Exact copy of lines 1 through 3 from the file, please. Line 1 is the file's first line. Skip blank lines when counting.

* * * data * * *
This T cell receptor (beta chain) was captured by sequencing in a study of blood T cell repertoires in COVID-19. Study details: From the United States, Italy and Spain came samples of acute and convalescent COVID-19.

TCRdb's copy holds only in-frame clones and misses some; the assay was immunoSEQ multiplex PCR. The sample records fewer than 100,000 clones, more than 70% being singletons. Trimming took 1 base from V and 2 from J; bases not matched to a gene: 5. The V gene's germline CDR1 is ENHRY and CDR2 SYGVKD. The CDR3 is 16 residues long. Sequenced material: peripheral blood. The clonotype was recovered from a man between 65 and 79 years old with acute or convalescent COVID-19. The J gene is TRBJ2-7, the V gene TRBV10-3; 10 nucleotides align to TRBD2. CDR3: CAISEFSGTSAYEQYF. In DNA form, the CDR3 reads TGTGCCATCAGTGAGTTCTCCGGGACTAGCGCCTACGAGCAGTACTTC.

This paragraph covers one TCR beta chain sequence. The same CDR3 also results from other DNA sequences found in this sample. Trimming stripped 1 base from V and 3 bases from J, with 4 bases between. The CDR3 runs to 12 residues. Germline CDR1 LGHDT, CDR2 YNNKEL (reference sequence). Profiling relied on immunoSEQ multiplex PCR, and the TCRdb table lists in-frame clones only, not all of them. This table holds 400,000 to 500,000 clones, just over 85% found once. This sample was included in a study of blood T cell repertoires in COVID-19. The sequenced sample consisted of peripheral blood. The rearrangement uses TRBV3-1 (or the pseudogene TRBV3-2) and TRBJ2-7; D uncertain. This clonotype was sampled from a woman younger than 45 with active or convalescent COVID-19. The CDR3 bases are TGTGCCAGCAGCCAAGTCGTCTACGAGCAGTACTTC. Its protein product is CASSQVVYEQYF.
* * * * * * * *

This T cell receptor (beta chain) was captured by sequencing in a study of blood T cell repertoires in COVID-19. Study details: From the United States, Italy and Spain came samples of acute and convalescent COVID-19.

TCRdb's copy holds only in-frame clones and misses some; the assay was immunoSEQ multiplex PCR. The sample records fewer than 100,000 clones, more than 70% being singletons. Trimming took 1 base from V and 2 from J; bases not matched to a gene: 5. The V gene's germline CDR1 is ENHRY and CDR2 SYGVKD. The CDR3 is 16 residues long. Sequenced material: peripheral blood. The clonotype was recovered from a man between 65 and 79 years old with acute or convalescent COVID-19. The J gene is TRBJ2-7, the V gene TRBV10-3; 10 nucleotides align to TRBD2. CDR3: CAISEFSGTSAYEQYF. In DNA form, the CDR3 reads TGTGCCATCAGTGAGTTCTCCGGGACTAGCGCCTACGAGCAGTACTTC.

This paragraph covers one TCR beta chain sequence. The same CDR3 also results from other DNA sequences found in this sample. Trimming stripped 1 base from V and 3 bases from J, with 4 bases between. The CDR3 runs to 12 residues. Germline CDR1 LGHDT, CDR2 YNNKEL (reference sequence). Profiling relied on immunoSEQ multiplex PCR, and the TCRdb table lists in-frame clones only, not all of them. This table holds 400,000 to 500,000 clones, just over 85% found once. This sample was included in a study of blood T cell repertoires in COVID-19. The sequenced sample consisted of peripheral blood. The rearrangement uses TRBV3-1 (or the pseudogene TRBV3-2) and TRBJ2-7; D uncertain. This clonotype was sampled from a woman younger than 45 with active or convalescent COVID-19. The CDR3 bases are TGTGCCAGCAGCCAAGTCGTCTACGAGCAGTACTTC. Its protein product is CASSQVVYEQYF.